Mayfair: (August) Orange 4, for Julius Dodony, 1999-2002
Dulux weathershield acrylic on masonite
122 x 91 cm (each) – 4 panels
Acquired from the above by the present owner
Robert Macpherson The Painter’s Reach, Queensland Art Gallery/GOMA, Brisbane, 25 July – 18 October 2015, cat.28
I Periz, A Goddard, T Smith, E. McDonald, Robert Macpherson The Painter’s Reach, Brisbane, 2015 exh. cat., illus. p.119 & p.197
"Robert Macpherson is a direct and complex artist. Direct because the face value of his work is high and can exist without extrapolation; complex because he rewards patient and active looking with moments of quite revelation. While his works might draw on Australia - its occupants and their histories, its vernaculars and taxonomies - he invariably transcends the local, despite living and making art here in Brisbane for over four decades.
One of Australia's most important and resilient artists, whose practice deliberates on the conceptual possibilities of the act of painting and revels in the multitude of languages and arenas that art can make visible, Macpherson extracts surprising and universal meanings from the prosaic and the parochial." (Chris Saines, Robert Macpherson The Painter’s Reach, Brisbane, 2015 exh. cat., p.11)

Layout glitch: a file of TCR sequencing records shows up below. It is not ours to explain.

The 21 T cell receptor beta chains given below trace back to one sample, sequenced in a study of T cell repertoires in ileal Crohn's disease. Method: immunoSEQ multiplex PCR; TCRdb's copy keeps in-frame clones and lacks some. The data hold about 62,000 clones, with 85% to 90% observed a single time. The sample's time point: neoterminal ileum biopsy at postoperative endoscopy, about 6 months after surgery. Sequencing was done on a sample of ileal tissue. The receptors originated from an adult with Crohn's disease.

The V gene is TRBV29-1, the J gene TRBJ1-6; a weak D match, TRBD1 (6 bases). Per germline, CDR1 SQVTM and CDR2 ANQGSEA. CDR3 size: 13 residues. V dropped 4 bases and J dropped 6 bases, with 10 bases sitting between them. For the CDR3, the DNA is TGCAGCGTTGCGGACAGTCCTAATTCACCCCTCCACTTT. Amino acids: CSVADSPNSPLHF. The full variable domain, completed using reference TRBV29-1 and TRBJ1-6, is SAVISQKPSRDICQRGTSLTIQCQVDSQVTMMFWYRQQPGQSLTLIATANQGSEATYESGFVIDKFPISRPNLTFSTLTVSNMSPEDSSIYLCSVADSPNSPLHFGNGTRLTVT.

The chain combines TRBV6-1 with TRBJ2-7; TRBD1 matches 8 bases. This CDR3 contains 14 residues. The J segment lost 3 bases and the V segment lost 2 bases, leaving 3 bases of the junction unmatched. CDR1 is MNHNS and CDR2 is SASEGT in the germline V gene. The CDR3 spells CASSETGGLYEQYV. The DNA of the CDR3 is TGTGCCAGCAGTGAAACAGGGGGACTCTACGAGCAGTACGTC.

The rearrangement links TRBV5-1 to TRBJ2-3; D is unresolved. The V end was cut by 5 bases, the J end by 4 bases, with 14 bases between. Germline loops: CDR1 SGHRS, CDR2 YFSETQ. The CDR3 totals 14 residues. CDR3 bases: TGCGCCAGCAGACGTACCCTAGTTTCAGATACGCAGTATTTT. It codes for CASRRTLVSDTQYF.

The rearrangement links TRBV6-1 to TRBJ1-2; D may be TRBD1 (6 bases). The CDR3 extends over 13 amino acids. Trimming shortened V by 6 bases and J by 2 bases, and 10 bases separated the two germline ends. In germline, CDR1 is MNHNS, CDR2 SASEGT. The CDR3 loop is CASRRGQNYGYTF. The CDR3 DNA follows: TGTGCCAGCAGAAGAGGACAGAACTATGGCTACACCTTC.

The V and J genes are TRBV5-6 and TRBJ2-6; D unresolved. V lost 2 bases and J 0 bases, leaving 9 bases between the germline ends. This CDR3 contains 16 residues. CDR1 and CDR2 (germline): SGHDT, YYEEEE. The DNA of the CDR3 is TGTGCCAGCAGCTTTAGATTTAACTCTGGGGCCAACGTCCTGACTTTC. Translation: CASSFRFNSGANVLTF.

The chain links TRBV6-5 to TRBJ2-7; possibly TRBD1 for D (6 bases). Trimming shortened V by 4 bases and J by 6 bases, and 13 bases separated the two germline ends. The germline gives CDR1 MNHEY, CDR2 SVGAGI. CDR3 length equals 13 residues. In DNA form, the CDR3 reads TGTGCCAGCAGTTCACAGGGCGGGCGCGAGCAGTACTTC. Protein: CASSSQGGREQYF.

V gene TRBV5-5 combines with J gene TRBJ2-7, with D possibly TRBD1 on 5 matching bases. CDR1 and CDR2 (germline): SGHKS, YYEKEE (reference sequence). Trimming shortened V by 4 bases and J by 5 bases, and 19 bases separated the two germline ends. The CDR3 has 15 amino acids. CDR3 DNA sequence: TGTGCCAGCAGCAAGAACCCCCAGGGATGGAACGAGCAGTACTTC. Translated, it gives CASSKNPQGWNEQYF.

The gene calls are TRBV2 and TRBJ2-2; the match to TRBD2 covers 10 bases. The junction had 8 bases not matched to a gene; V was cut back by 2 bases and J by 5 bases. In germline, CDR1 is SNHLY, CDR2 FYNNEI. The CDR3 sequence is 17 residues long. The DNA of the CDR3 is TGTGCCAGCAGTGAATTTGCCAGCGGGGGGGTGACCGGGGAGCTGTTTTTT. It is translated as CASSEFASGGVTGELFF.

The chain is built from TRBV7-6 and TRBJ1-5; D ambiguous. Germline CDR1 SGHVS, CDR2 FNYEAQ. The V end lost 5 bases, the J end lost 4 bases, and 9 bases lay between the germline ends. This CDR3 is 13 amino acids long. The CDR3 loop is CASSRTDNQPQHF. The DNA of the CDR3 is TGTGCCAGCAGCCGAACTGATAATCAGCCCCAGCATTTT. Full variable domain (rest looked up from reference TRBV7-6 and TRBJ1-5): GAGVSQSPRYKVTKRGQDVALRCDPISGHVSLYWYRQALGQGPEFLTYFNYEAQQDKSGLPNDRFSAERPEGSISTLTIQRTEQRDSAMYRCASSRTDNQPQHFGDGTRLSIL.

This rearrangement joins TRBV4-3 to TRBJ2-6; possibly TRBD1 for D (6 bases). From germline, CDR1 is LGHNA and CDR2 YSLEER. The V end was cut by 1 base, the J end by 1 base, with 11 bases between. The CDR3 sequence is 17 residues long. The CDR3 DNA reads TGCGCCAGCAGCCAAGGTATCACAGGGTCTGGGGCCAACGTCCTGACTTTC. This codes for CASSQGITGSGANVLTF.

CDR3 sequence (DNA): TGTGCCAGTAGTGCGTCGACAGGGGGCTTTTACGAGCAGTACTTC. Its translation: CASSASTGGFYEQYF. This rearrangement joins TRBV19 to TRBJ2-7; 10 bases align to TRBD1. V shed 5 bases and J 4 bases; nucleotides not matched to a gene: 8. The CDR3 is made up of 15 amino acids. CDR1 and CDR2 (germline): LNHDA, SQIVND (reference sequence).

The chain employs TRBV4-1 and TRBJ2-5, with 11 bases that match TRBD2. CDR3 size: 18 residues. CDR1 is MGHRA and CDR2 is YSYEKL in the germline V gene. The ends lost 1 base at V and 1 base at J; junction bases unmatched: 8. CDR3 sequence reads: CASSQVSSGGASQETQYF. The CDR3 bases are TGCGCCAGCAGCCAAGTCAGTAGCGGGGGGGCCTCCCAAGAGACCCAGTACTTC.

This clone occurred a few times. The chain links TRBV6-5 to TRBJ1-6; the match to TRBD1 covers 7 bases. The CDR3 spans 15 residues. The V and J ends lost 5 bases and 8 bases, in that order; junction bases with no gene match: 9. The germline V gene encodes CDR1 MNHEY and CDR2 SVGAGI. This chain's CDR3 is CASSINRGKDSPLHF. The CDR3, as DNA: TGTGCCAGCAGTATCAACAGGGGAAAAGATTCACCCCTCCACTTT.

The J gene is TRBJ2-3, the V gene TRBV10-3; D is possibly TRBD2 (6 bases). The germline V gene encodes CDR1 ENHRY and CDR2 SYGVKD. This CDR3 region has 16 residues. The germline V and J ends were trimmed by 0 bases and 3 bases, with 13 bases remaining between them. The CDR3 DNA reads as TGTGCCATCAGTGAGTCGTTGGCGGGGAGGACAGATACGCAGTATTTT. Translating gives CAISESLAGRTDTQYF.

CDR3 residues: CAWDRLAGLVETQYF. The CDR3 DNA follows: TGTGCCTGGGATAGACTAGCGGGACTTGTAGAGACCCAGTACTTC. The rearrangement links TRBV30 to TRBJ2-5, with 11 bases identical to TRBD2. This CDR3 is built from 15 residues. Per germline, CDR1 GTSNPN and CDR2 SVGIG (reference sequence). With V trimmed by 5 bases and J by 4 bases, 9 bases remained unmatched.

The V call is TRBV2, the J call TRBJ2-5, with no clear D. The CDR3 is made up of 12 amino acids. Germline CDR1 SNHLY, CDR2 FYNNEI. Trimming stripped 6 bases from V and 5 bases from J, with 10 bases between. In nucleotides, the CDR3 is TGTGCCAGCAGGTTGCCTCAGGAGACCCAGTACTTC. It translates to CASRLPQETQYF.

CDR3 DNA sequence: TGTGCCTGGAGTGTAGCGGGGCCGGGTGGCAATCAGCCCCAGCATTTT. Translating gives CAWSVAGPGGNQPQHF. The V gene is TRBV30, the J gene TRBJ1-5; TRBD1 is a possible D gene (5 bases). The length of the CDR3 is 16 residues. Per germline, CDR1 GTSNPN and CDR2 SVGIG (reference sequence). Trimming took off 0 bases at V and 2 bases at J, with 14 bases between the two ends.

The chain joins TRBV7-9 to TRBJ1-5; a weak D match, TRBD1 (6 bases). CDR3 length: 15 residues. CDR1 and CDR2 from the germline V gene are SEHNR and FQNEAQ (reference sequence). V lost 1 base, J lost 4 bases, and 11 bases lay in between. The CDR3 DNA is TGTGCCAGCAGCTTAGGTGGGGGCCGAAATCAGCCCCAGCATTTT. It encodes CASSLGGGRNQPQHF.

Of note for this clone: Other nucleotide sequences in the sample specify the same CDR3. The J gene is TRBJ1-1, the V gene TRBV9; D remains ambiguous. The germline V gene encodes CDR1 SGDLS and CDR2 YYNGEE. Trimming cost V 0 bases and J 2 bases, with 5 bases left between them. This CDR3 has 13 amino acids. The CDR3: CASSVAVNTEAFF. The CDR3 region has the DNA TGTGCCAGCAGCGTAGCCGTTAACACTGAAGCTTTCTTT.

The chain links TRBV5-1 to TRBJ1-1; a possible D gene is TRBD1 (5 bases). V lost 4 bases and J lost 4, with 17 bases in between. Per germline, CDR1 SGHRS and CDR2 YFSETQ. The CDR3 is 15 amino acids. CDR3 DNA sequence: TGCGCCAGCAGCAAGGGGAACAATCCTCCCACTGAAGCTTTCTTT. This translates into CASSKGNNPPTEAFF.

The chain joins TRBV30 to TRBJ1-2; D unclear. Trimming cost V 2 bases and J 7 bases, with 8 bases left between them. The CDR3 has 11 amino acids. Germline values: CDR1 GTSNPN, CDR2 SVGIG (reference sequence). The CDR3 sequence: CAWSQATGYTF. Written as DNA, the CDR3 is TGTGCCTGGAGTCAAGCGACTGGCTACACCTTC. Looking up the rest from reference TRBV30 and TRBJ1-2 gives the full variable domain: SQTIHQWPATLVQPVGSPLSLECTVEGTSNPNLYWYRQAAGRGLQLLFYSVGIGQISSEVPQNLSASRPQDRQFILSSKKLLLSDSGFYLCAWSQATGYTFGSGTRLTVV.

Robert MacPherson's paintings, sculptures and installations can be seen as lively investigations into the language of Modernism. Incorporating the styles and motifs of roadsign signage, slang expressions and hand painted shop placards, MacPherson's work is often created using the humblest of materials, such as paint-brushes, pots, socks, shovels and blankets. Through these modest domestic materials, MacPherson creates works that are strikingly beautiful, humorous and decisively Australian: works that highlight the poetry of the everyday.
Born in Queensland in 1937, MacPherson worked as a ship painted in the 1960s before travelling extensively throughout Europe and the US during the 1970s, where he took in the history of modern art and began assimilating that knowledge into his own work. Interested in the environment and farming, his works frequently reference elements of nature and working the land in a variety of ways, from portraits of drovers and cattlemen through to large-scale text paintings and installations that reference agricultural work.
MacPherson's work has been the subject of several survey exhibitions, including his first in 1995 at the National Gallery of Victoria, Melbourne; and, in 2001, a major survey at the Museum of Contemporary Art, Sydney and Art Gallery of Western Australia, Perth. In 2018-19, the Queensland Art Gallery, Brisbane, exhibited BOSS DROVERS (1996-2014), an immense work of 2400 drawings all executed in the name of his alter ego, a Year 4 student named Robert Pene, with each work dated 14 February 1947 and stained to add to the illusion.